In sum, the cross-country variability in performance in regard to gender indicates that the most likely cause of any differences lies in country-specific social factors. These could include perception of abilities as fixed vs malleable, attitude toward math, gender beliefs.

Stereotype threat

A popular theory of women’s underachievement in math concerns stereotype threat (first proposed by Spencer, Steele, and Quinn in a 1999 paper). I have reported on this on several occasions. However, a recent review of this research claims that many of the studies were flawed in their methodology and statistical analysis.

Of the 141 studies that cited the original article and related to mathematics, only 23 met the criteria needed (in the reviewers’ opinion) to replicate the original study:

  • Both genders tested
  • Math test used
  • Subjects recruited regardless of preexisting beliefs about gender stereotypes
  • Subjects randomly assigned to experimental conditions

Of these 23, three involved younger participants (< 18 years) and were excluded. Of the remaining 20 studies, only 11 (55%) replicated the original effect (a significant interaction between gender and stereotype threat, and women performing significantly worse in the threat condition than in the threat condition compared to men).

Moreover, half the studies confounded the results by statistically adjusting preexisting math scores. That is, the researchers tried to adjust for any preexisting differences in math performance by using a previous math assessment measure such as SAT score to ‘tweak’ the baseline score. This practice has been the subject of some debate, and the reviewers come out firmly against it, arguing that “an important assumption of a covariate analysis is that the groups do not differ on the covariate. But that group difference is exactly what stereotype threat theory tries to explain!” Note, too, that the original study didn’t make such an adjustment.

So what happens if we exclude those studies that confounded the results? That leaves ten studies, of which only three found an effect (and one of these found the effect only in a subset of the math test). In other words, overwhelmingly, it was the studies that adjusted the scores that found an effect (8/10), while those that didn’t adjust them didn’t find the effect (7/10).

The power of the adjustment in producing the effect was confirmed in a meta-analysis.

Now these researchers aren’t saying that stereotype threat doesn’t exist, or that it doesn’t have an effect on women in this domain. Their point is that the size of the effect, and the evidence for the effect, has come to be regarded as greater and more robust than the research warrants.

At a practical level, this may have led to too much emphasis on tackling this problem at the expense of investigating other possible causes and designing other useful interventions.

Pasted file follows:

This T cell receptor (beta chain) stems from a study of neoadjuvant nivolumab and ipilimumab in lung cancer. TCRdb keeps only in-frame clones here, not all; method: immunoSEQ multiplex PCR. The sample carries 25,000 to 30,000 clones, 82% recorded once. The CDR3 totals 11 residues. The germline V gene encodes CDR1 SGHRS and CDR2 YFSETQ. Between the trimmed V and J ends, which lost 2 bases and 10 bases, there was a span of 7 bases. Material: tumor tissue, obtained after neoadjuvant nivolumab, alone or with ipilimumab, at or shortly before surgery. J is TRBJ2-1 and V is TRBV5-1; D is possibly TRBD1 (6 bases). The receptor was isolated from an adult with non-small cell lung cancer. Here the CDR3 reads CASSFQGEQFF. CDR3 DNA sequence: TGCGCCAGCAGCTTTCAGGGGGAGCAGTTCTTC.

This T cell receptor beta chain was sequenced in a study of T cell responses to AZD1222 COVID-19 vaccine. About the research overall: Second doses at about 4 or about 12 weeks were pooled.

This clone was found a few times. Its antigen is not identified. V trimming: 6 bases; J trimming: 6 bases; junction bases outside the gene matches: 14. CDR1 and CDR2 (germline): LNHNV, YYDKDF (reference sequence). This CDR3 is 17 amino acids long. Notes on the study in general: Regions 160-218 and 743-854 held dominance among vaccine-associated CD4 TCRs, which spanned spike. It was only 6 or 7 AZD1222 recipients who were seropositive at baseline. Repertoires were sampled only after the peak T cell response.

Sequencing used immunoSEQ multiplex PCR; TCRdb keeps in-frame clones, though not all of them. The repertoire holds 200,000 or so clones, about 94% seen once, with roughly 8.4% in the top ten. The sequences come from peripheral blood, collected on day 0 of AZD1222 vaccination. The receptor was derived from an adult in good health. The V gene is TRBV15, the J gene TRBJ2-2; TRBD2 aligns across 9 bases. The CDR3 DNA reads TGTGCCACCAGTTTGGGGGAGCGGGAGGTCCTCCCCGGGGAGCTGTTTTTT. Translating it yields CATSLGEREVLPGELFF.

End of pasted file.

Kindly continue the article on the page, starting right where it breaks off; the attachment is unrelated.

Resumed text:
Reference: 

Kane, J. M., & Mertz, J. E. (2012). Debunking Myths about Gender and Mathematics Performance. Notices of the AMS, 59(1), 10-21.

Stoet G, Geary DC. Can stereotype threat explain the gender gap in mathematics performance and achievement?. Review of General Psychology;Review of General Psychology. 2012 :No Pagination Specified - No Pagination Specified.

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Inattention, not hyperactivity, is associated with educational failure

October, 2011

A large, long-running study reveals that academic achievement for those with ADHD is hindered by attention problems not hyperactivity.

Data from parents and teachers of 2000 randomly selected children has revealed that only 29% of children with attention problems finished high school compared to 89% of children without such problems. When it came to hyperactivity, the difference was smaller: 40% versus 77%. After taking account of factors such as socioeconomic status and health issues that are correlated with ADHD, inattention was still a highly significant contributor, but hyperactivity was not.

Yearly assessments of the children were taken from age 6 to 12, and high school graduation status was obtained from official records. Attention problems were evaluated by teachers on the basis of behavior such as an inability to concentrate, absentmindedness, or a tendency to give up or be easily distracted. Hyperactivity was identified by behavior such as restlessness, running around, squirming and being fidgety.

The researchers make the excellent point that those with attention difficulties are often forgotten because, unlike hyperactive children, they don't disturb the class.

The findings point to the need to distinguish inattention and hyperactivity, and to provide early preventive intervention for attention problems.

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Using 'hard to read' fonts may help you remember more

June, 2011

Two experiments manipulating fonts to create texts that are slightly more difficult to read has found that such texts are better remembered.